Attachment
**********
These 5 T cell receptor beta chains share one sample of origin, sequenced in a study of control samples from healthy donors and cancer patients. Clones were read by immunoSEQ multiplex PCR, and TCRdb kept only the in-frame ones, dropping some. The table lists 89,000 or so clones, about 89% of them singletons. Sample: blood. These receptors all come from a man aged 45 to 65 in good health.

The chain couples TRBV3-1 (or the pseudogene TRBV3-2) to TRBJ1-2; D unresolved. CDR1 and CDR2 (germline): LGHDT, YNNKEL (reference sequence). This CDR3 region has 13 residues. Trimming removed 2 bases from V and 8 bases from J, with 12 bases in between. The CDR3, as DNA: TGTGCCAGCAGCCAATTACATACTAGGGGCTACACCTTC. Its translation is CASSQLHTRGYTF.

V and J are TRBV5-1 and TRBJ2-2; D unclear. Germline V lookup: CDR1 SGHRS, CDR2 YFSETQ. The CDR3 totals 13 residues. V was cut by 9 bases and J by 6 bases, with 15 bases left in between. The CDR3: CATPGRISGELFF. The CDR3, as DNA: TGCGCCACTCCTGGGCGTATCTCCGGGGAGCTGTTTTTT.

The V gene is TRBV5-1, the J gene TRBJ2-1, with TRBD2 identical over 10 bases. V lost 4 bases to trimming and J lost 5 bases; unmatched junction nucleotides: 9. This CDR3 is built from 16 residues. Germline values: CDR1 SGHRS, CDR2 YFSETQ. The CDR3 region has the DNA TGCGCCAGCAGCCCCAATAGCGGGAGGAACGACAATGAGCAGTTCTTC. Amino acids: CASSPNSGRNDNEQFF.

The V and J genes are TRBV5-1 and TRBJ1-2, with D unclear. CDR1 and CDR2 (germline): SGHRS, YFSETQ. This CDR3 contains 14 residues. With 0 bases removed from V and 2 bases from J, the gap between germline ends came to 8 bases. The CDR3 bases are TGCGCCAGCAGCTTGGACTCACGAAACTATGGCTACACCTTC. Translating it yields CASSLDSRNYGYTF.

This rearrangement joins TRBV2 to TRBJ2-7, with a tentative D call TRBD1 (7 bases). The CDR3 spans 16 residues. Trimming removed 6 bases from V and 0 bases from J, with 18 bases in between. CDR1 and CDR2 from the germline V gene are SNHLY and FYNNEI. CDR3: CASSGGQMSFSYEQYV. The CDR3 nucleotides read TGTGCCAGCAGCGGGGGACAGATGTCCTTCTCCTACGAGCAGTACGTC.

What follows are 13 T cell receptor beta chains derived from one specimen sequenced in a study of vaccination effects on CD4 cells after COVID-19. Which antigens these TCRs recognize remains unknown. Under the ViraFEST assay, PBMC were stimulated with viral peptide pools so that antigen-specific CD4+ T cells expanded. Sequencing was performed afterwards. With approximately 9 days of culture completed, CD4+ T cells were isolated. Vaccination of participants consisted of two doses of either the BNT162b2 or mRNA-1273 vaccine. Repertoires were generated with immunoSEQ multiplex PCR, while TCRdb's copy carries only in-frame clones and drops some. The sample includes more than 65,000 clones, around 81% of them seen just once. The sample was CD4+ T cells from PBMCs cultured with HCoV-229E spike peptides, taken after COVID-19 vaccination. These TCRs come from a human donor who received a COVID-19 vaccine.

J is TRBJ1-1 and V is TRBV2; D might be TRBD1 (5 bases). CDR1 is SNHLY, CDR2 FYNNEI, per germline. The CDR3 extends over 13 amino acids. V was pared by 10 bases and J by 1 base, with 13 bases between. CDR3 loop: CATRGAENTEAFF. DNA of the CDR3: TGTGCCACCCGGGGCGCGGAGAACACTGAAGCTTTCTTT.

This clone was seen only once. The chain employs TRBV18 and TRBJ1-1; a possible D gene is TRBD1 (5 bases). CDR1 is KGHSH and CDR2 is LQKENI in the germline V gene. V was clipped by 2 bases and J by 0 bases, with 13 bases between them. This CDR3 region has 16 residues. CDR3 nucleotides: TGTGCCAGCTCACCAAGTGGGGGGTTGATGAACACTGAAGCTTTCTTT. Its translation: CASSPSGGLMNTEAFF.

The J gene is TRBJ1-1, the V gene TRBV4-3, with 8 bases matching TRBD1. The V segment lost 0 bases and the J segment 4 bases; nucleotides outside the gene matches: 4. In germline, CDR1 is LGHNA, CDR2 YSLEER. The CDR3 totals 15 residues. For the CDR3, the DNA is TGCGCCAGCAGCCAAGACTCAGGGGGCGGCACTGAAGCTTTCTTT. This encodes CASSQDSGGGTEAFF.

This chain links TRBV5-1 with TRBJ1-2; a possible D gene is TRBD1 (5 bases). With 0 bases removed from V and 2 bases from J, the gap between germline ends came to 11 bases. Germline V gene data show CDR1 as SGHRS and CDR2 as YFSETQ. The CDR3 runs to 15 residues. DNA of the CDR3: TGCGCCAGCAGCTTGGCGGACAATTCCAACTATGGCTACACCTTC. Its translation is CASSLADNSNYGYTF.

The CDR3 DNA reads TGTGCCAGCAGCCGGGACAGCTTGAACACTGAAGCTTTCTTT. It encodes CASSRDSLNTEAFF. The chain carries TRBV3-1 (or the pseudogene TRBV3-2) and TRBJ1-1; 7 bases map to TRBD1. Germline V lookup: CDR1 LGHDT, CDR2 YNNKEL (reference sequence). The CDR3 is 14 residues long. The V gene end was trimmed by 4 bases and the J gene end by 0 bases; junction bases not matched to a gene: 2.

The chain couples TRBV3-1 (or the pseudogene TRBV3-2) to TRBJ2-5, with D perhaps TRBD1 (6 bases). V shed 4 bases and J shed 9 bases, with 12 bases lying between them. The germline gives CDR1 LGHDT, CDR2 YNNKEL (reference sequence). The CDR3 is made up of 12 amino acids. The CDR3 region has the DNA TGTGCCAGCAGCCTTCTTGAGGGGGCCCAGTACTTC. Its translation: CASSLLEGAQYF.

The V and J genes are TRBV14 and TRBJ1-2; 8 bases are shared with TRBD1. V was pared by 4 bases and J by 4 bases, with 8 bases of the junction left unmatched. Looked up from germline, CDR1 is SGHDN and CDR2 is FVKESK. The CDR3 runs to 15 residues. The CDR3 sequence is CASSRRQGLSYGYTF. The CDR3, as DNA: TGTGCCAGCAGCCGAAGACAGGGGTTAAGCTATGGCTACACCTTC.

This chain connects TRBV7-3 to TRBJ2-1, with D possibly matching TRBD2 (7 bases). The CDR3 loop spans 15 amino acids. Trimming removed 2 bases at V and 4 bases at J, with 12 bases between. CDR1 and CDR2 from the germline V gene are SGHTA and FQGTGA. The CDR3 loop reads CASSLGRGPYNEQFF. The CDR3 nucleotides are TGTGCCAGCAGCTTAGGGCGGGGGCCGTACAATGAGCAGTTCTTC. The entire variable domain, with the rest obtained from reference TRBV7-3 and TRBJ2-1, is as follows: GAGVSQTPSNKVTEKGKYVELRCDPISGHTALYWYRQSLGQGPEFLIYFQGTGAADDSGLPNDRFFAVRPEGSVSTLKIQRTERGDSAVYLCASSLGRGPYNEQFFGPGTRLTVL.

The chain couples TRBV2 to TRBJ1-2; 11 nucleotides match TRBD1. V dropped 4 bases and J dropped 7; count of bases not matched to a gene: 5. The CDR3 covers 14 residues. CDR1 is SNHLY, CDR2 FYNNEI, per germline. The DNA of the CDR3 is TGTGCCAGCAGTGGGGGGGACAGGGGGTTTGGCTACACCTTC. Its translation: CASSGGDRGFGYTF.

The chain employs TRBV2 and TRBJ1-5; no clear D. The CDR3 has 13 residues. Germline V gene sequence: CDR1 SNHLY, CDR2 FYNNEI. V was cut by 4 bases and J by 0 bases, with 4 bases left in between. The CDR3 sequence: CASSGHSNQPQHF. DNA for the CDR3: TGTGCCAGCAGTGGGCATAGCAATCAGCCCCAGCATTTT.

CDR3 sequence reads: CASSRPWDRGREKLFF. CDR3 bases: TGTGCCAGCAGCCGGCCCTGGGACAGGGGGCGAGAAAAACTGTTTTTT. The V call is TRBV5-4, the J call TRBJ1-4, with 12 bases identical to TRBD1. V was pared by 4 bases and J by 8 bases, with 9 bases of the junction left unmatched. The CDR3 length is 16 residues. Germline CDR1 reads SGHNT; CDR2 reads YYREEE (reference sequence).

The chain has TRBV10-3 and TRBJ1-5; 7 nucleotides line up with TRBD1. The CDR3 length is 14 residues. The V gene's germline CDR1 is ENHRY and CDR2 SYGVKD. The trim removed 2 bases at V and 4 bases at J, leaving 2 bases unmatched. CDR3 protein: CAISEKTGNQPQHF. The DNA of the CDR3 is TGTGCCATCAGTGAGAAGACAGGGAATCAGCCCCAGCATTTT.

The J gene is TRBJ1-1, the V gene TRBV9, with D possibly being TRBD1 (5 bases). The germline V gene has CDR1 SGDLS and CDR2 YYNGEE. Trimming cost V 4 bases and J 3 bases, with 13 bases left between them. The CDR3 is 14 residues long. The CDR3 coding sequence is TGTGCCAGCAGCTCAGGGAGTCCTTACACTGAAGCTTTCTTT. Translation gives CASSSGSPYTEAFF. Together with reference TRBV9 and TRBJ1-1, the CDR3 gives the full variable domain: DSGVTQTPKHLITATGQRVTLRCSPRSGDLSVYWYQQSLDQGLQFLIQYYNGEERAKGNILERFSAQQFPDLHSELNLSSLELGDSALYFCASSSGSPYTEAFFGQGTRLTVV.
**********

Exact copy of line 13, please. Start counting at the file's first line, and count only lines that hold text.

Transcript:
The chain couples TRBV3-1 (or the pseudogene TRBV3-2) to TRBJ2-5, with D perhaps TRBD1 (6 bases). V shed 4 bases and J shed 9 bases, with 12 bases lying between them. The germline gives CDR1 LGHDT, CDR2 YNNKEL (reference sequence). The CDR3 is made up of 12 amino acids. The CDR3 region has the DNA TGTGCCAGCAGCCTTCTTGAGGGGGCCCAGTACTTC. Its translation: CASSLLEGAQYF.